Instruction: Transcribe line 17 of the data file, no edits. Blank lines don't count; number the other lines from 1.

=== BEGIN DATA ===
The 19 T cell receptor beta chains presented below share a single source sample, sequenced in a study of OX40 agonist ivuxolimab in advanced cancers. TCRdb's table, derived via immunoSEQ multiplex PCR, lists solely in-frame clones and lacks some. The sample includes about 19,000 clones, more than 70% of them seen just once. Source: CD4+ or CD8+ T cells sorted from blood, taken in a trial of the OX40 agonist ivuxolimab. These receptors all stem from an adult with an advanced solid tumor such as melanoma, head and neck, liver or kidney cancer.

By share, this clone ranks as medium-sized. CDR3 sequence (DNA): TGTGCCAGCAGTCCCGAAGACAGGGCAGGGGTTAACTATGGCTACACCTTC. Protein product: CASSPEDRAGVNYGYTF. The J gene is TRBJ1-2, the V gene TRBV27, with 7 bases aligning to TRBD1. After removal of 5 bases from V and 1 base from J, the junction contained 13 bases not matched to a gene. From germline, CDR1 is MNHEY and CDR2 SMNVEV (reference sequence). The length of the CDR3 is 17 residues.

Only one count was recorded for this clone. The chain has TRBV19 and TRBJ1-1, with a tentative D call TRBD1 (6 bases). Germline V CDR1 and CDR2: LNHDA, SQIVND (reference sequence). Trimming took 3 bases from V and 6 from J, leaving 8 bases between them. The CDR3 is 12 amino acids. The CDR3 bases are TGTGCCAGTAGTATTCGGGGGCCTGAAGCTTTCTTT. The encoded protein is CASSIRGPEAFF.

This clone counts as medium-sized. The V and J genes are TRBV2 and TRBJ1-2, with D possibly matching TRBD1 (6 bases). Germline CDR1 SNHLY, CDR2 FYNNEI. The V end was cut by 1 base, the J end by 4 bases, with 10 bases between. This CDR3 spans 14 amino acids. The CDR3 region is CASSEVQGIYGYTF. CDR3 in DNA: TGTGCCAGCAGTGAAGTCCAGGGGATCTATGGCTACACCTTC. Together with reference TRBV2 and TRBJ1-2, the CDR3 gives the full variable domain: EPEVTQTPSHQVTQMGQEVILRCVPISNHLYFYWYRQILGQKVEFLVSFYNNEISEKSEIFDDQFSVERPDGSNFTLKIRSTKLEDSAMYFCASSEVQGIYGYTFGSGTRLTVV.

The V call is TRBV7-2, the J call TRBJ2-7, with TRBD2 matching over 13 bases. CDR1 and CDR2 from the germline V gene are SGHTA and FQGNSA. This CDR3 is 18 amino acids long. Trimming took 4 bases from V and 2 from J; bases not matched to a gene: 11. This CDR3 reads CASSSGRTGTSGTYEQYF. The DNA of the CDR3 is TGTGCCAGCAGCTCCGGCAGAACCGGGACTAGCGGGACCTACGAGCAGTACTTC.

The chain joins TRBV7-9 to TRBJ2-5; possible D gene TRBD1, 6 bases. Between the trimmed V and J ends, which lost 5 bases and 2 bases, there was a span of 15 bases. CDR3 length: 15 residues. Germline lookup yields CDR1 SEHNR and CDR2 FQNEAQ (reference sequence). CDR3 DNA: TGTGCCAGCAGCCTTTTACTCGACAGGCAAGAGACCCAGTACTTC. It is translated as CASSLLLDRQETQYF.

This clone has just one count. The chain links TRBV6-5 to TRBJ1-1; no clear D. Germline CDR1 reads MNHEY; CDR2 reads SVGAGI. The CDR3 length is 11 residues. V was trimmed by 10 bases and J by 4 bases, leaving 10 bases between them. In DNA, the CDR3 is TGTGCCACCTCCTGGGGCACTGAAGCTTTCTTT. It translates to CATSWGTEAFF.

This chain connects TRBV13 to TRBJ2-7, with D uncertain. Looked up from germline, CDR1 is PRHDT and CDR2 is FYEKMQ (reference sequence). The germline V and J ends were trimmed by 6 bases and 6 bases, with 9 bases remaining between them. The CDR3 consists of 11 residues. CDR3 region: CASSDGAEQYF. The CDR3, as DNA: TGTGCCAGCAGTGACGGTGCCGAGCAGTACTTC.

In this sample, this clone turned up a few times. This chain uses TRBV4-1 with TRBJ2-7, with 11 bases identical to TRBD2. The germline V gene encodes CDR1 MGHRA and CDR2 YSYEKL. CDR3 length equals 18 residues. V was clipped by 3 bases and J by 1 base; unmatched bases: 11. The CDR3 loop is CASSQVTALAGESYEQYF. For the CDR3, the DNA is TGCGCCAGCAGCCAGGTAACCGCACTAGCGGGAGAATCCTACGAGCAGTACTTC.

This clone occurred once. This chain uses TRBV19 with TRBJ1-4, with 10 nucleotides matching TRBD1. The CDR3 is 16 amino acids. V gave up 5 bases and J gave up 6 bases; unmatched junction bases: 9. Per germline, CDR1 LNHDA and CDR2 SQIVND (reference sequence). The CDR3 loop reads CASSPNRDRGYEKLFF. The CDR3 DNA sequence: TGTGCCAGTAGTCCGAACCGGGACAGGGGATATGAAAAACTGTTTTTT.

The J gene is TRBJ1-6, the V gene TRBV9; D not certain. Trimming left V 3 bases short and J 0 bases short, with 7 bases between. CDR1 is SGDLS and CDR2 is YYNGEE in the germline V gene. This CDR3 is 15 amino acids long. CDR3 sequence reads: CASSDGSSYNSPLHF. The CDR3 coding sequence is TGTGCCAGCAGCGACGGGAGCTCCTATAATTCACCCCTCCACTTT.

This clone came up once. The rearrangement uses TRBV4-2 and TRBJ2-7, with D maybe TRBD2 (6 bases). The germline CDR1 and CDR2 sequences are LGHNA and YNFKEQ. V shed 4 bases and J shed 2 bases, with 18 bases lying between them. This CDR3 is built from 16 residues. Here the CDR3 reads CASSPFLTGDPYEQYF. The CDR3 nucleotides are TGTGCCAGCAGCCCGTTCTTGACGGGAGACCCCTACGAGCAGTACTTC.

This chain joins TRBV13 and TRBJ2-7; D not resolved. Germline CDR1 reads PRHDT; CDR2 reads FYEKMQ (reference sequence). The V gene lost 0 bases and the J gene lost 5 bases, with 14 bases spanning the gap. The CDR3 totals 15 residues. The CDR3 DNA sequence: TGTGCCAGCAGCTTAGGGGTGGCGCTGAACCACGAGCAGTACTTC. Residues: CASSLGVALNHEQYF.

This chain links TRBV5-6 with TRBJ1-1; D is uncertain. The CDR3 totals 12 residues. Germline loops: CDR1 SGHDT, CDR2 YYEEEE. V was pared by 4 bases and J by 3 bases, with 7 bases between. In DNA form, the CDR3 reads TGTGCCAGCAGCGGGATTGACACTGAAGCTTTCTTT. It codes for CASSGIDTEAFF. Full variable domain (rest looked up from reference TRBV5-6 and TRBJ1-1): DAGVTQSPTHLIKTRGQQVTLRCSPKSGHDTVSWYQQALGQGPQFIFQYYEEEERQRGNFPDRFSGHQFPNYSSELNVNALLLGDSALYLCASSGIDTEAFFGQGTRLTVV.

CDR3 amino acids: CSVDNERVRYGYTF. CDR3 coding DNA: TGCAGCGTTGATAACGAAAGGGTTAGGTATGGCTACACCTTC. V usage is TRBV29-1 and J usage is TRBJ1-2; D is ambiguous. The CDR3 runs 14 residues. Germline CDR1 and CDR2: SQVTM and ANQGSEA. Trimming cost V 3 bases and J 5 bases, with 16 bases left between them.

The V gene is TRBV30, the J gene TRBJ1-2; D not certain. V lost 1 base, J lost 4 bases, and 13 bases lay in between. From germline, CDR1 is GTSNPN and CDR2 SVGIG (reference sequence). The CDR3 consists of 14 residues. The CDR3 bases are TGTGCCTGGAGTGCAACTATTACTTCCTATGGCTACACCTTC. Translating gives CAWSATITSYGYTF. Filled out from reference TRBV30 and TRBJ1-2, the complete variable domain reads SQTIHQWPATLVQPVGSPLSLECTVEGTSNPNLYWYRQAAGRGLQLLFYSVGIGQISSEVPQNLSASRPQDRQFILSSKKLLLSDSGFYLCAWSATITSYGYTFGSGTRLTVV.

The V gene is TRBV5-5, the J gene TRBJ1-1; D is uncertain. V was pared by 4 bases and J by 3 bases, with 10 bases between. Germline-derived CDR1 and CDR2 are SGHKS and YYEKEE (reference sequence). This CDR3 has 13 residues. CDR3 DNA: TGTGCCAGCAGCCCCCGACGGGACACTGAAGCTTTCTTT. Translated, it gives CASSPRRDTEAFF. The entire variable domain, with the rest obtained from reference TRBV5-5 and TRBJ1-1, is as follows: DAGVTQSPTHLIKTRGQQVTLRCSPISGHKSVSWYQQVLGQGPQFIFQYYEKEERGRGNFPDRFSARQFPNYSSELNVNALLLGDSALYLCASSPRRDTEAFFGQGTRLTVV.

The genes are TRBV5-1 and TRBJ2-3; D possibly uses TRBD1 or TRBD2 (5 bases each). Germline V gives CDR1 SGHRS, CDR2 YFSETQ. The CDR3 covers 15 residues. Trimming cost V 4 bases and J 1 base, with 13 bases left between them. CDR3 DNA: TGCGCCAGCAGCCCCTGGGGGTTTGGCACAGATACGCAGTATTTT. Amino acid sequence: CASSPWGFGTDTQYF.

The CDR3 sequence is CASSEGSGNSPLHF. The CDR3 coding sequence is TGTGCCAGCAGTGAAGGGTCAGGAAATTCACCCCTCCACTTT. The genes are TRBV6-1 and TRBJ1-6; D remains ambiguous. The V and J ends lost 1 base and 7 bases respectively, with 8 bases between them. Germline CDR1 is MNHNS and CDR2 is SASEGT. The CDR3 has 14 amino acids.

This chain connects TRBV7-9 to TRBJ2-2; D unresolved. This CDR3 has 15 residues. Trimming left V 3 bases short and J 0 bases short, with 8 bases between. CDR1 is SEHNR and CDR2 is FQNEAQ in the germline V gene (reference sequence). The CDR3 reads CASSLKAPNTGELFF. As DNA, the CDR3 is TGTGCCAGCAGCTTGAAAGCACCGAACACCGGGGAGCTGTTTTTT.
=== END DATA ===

The V gene is TRBV5-5, the J gene TRBJ1-1; D is uncertain. V was pared by 4 bases and J by 3 bases, with 10 bases between. Germline-derived CDR1 and CDR2 are SGHKS and YYEKEE (reference sequence). This CDR3 has 13 residues. CDR3 DNA: TGTGCCAGCAGCCCCCGACGGGACACTGAAGCTTTCTTT. Translated, it gives CASSPRRDTEAFF. The entire variable domain, with the rest obtained from reference TRBV5-5 and TRBJ1-1, is as follows: DAGVTQSPTHLIKTRGQQVTLRCSPISGHKSVSWYQQVLGQGPQFIFQYYEKEERGRGNFPDRFSARQFPNYSSELNVNALLLGDSALYLCASSPRRDTEAFFGQGTRLTVV.